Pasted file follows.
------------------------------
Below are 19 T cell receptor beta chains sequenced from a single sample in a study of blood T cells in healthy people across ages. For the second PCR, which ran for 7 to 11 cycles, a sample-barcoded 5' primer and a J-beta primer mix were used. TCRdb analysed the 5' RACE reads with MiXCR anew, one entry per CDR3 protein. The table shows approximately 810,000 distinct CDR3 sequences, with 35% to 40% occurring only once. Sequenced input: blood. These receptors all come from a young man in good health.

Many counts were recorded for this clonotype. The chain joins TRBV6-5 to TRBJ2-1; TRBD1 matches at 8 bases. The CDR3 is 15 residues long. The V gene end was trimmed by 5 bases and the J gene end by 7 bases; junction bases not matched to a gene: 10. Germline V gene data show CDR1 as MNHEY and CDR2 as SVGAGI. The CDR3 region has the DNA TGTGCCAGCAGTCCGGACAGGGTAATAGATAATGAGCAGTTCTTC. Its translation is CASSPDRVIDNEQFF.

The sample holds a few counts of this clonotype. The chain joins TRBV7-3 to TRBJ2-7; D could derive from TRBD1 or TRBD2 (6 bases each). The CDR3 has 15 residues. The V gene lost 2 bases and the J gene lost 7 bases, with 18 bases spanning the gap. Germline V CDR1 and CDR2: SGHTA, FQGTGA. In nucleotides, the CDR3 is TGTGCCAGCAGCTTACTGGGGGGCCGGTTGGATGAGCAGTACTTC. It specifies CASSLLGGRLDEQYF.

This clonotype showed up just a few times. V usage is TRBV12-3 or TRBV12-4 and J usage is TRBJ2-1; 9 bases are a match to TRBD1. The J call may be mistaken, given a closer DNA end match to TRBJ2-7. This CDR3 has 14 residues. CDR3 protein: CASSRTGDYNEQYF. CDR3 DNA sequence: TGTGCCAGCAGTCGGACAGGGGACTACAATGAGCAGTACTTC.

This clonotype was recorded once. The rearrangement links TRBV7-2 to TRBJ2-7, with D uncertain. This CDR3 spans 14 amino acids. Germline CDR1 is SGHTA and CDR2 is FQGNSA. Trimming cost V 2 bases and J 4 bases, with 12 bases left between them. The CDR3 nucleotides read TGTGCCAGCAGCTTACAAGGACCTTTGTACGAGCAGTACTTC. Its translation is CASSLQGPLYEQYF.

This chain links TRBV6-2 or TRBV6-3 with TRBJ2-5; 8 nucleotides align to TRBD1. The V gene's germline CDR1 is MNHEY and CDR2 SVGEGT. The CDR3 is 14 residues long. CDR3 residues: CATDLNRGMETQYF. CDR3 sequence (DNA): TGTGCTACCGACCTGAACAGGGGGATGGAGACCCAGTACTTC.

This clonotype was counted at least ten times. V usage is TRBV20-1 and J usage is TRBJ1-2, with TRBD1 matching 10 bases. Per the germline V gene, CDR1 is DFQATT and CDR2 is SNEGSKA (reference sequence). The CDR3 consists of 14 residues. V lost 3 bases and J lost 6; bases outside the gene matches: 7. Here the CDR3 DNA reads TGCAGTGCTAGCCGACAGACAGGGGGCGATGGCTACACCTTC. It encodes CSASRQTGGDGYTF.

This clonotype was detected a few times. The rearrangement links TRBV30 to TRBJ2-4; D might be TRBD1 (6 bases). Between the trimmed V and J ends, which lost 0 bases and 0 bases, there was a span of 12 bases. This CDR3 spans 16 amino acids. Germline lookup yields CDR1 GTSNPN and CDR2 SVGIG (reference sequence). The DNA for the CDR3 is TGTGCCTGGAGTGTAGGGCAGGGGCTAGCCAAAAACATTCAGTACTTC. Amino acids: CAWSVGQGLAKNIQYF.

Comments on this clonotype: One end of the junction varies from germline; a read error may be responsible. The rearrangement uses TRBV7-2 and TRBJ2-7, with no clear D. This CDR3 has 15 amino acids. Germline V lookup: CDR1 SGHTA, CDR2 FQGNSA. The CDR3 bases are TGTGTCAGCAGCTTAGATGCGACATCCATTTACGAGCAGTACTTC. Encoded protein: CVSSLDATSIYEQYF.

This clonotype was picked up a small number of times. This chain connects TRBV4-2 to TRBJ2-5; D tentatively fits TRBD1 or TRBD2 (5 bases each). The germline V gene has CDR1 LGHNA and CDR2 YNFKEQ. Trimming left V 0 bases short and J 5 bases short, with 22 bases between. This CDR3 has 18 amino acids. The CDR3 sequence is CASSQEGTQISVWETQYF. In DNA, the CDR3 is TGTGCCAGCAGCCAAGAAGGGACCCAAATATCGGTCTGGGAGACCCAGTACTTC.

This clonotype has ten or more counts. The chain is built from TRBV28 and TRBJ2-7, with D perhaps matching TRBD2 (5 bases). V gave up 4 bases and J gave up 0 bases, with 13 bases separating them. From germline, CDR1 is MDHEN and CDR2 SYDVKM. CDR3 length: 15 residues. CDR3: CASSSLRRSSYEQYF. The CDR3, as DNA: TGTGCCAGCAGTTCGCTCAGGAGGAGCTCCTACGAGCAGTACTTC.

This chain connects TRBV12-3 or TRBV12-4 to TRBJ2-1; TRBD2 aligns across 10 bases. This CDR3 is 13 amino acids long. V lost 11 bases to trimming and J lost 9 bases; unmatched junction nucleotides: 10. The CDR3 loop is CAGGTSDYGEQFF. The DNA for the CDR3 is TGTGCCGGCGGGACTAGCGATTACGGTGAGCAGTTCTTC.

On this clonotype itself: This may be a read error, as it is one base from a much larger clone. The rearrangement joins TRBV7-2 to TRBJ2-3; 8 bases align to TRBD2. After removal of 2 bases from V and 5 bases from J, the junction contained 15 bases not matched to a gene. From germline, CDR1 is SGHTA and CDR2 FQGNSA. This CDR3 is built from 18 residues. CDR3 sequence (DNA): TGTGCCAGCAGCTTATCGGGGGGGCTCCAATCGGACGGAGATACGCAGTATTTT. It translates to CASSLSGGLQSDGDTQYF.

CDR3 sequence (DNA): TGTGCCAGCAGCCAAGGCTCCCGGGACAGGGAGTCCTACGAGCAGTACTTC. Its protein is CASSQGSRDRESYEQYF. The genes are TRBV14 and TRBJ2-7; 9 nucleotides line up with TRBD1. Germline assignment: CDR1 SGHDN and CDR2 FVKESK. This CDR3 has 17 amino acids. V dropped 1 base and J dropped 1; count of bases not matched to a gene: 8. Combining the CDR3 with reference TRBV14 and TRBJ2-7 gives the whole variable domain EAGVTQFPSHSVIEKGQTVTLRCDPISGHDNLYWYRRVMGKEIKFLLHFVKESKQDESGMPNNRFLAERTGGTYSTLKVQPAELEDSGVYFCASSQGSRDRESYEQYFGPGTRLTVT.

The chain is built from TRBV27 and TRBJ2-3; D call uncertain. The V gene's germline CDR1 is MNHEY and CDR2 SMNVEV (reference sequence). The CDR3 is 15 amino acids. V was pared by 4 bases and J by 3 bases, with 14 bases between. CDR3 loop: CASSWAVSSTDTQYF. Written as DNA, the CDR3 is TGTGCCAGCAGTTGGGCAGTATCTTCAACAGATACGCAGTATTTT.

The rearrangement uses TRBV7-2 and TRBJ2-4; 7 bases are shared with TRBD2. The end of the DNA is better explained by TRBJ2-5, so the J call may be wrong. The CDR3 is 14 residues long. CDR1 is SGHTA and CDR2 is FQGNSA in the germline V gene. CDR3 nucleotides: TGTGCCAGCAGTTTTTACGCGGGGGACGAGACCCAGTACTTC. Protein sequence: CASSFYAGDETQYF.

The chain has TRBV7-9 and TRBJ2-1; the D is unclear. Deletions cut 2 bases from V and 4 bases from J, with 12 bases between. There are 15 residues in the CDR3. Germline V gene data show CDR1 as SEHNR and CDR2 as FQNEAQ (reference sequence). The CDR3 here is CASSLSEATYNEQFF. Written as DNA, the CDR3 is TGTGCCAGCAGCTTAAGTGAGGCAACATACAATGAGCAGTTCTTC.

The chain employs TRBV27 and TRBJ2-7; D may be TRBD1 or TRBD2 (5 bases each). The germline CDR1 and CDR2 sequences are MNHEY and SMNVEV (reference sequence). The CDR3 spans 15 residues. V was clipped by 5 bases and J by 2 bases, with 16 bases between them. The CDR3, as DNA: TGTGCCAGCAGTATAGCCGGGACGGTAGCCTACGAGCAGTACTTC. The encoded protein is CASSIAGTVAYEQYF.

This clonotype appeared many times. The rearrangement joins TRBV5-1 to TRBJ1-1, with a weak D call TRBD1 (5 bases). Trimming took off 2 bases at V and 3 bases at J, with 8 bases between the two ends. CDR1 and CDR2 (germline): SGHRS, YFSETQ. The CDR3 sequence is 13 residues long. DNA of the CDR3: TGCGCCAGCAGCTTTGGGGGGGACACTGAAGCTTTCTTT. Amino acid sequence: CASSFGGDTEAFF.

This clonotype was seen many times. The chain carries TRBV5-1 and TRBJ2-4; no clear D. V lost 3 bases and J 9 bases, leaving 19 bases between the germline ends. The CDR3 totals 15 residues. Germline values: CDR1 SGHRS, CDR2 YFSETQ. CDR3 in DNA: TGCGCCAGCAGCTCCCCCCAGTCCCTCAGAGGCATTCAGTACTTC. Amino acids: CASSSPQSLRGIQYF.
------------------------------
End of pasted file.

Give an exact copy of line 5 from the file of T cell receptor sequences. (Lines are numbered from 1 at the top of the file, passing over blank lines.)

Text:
This clonotype was recorded once. The rearrangement links TRBV7-2 to TRBJ2-7, with D uncertain. This CDR3 spans 14 amino acids. Germline CDR1 is SGHTA and CDR2 is FQGNSA. Trimming cost V 2 bases and J 4 bases, with 12 bases left between them. The CDR3 nucleotides read TGTGCCAGCAGCTTACAAGGACCTTTGTACGAGCAGTACTTC. Its translation is CASSLQGPLYEQYF.